Copycat designs coast on the sales of a household name

The sad case of an animal-themed suitcase provides an object lesson in how to avoid design infringement.

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If you have children, chances are Trunki is a household name – literally one that you will have in your house, as an estimated 20 per cent of Britain’s three to six-year-olds own one of their ride-on suitcases.

Stocked by Amazon and Argos, there are 22 animal-themed designs of the now ubiquitous cases. Inventor Rob Law was awarded an MBE in 2011 for services to business after selling more than two million of them in 97 countries. And all this after being rejected by the Dragons in the BBC's Den.

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However, as of last month you can find remarkably similar cases in Lidl for £19.99 – £20 less than a Trunki. And for some time Hong Kong company Kiddee have been selling their own version online with impunity, after the UK company behind Trunki lost its battle against them in the Supreme Court, which in March last year dismissed its appeal over Kiddee's alleged infringement of its design.

Wendy Crosby

In the wake of the result, Law led a #ProtectYourDesign campaign on Twitter to promote intellectual property protection for British designers. This despite the fact that Trunki took steps to do just that.

Patent attorney Wendy Crosby, director of patents and head of the design group at European patent and trade mark attorneys Murgitroyd, said: “They came up with a great idea, and they did take steps to protect it. They just didn't take enough.”

The makers of Trunki filed a European Design Application (EDA), by which you file images of a design to protect it – a relatively cheap and easy process, taking anything from just a few days to a few months.

Designs protect the appearance of products and protection is based on what's shown in the specifics in the images used – this protection cannot be generalised to cover, for example, any suitcase upon which a child can sit and be pulled along.

Wendy Crosby

Crosby, based in Murgitroyd's Aberdeen office, continues: “I file a lot of design applications – one client is a multinational electronics company, and they'll file 15 different designs for one camera.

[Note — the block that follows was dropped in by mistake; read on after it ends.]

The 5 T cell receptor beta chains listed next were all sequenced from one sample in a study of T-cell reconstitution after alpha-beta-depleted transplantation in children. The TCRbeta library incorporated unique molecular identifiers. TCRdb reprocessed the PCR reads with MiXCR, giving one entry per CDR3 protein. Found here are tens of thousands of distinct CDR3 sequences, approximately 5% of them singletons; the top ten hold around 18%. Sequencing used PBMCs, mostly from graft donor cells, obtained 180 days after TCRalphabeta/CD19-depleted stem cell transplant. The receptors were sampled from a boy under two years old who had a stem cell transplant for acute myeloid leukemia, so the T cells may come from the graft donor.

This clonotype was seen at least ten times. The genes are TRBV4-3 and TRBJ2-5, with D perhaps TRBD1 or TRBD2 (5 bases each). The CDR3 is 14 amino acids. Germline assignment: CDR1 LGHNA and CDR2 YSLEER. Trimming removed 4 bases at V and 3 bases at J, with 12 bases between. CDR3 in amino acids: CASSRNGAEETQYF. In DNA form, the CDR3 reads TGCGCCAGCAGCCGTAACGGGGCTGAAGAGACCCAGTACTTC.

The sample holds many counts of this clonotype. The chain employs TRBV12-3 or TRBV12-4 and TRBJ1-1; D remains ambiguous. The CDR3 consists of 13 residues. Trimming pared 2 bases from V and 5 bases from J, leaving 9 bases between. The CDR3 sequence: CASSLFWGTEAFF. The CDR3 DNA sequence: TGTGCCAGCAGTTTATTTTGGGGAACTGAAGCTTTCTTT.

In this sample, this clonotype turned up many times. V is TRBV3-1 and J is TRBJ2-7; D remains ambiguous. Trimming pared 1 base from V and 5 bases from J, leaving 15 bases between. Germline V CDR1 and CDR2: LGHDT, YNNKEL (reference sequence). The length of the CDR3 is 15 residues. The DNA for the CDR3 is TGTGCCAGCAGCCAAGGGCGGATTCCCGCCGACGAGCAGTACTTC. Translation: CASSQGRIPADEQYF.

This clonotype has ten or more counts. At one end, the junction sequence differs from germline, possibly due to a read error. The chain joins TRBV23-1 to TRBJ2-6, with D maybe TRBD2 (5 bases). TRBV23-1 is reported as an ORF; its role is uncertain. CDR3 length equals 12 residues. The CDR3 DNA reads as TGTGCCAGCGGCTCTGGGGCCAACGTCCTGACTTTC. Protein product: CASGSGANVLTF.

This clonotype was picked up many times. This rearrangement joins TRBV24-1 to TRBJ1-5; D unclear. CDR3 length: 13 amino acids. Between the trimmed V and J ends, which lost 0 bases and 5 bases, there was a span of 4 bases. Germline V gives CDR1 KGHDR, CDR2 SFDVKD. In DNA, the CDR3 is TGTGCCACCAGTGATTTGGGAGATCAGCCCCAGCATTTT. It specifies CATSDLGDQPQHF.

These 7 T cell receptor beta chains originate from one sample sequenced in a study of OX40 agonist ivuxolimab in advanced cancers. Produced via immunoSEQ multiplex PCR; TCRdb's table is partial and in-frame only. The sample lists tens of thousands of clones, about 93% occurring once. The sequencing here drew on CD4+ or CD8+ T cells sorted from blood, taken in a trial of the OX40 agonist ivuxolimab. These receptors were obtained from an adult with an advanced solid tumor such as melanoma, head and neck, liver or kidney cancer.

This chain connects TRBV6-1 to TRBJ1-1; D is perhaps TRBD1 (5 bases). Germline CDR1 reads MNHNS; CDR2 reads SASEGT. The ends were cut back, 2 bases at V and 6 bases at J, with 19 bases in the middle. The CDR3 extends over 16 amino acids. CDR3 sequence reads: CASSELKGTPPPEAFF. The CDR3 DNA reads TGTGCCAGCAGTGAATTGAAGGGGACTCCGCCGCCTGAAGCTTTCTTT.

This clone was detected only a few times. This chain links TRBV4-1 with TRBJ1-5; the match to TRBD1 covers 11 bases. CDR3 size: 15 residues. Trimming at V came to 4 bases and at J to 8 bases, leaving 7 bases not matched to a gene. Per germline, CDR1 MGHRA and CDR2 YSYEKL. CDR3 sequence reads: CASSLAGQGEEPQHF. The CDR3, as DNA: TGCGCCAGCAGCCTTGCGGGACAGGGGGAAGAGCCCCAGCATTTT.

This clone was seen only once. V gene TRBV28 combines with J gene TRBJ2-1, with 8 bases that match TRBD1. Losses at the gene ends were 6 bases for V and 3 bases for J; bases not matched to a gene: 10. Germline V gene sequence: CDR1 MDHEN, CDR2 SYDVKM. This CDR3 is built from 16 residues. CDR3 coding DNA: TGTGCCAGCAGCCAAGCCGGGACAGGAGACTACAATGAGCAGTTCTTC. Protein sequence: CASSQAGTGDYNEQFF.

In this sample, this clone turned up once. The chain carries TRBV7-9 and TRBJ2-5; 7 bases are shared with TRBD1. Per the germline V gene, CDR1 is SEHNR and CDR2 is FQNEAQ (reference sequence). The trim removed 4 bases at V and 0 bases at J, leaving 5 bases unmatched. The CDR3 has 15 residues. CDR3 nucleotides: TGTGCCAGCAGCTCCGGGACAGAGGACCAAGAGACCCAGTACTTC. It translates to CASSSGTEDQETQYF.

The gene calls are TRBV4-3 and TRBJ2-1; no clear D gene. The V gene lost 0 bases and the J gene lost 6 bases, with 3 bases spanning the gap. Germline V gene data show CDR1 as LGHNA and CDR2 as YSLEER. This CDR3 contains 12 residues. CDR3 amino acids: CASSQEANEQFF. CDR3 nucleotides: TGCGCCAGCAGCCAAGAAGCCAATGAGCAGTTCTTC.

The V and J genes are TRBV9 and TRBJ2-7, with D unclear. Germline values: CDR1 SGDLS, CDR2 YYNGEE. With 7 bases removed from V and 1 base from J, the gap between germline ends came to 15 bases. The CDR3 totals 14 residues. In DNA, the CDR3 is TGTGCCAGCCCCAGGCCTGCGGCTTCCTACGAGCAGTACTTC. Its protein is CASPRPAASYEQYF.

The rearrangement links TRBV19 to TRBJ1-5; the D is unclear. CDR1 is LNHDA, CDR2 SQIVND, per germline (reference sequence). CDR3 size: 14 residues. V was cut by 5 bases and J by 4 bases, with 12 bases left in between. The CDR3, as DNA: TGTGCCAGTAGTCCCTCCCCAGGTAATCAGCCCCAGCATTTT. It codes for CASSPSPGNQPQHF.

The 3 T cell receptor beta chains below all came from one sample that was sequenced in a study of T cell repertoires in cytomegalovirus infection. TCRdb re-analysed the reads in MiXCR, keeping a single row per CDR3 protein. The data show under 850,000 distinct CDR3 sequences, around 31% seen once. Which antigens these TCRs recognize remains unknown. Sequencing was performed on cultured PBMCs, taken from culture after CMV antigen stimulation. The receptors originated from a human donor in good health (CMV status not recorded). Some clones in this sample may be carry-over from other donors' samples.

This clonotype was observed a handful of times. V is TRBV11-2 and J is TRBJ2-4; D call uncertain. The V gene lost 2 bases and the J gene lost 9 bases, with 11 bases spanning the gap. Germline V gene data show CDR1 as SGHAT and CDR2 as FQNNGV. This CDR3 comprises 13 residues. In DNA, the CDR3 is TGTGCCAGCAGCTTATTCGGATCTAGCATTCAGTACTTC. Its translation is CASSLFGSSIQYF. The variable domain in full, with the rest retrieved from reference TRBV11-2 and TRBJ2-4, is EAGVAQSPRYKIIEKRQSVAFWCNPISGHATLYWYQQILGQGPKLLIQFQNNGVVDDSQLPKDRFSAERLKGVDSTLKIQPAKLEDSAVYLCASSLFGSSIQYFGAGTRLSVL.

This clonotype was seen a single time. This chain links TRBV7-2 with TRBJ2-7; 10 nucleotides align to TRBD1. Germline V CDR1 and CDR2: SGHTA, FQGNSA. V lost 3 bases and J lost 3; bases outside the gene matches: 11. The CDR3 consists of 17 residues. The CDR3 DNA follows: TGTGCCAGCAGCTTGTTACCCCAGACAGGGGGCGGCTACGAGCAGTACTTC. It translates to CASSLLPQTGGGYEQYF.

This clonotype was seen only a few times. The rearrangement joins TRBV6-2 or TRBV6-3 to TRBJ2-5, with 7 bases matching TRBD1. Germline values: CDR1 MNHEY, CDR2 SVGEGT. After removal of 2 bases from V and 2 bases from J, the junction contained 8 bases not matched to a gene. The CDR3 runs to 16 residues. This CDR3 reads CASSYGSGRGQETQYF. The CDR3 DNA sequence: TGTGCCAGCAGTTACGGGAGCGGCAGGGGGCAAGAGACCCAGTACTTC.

“Another example is Apple who have got hundreds of registrations for single products like iPhones. They highlight different combinations of features to protect every little detail. This makes it difficult for competitors to copy individual features of the product without infringing one or other of the registrations.”

In contrast, Trunki's parent company Magmatic filed one set of CAD (Computer Aided Design ) drawings including every feature of the Trunki in combination such as horns on the suitcases and contrasting coloured wheels.

Somewhat surprisingly, names bigger than Trunki have made the same mistakes, as illustrated by a case five years ago involving Dyson, Vax and the design of a cylinder vacuum cleaner. Dyson used photos when registering their design, rather than drawings, which would have allowed them to remove a lot of non essential detail. When Vax brought out a similar design, Dyson sued over it, and lost because the design photographs were so detailed and these details limited the scope of the registration.

The problem, Wendy says, is not with the legislation on offer, but with how effectively companies choose to use it. “EDAs are seen as the bridesmaid to patents because they protect the appearance and not the operation of a product, but they can actually be very useful, particularly with products with a short shelf-life, since EDAs can take only days to register whereas patents can take years. You may be able to get a competitor’s products taken off the market very quickly which is really important for a product that only has a shelf-life of about a year as many electronic devices do.

“Trunki used the right legislation. Patents are all about words, whereas EDAs are about what you can see, which can leave them open to interpretation. Trunki couldn't have filed a patent because the idea behind a patented product has to be an invention, some new form of technology – if they'd come up with a new suitcase hinge, for example, that could be patented.

“So they did the right thing, they just didn't take it far enough. Their position would have been greatly improved by filing line drawings rather than CAD drawings and by protecting different combinations of features of their product. The Trunki case is a sad one, the courts even expressed sympathy for them, but their hands were tied. Unfortunately for Trunki, they've provided a good lesson in what not to do when filing a registered design.”

And even more unfortunately, it seems they've opened the door to more competitors – Lidl among them, evidently – in trying to stave off an existing rival.

Crosby said: “Because this case has been through the courts now, competitors have effectively been provided with a roadmap of how to avoid infringements. The exact scope of intellectual property can be unclear, until it's tested in court. Would-be rivals know exactly what they can and can't get away with now.”

Find out more about design protection for your business, by visiting www.murgitroyd.com/designs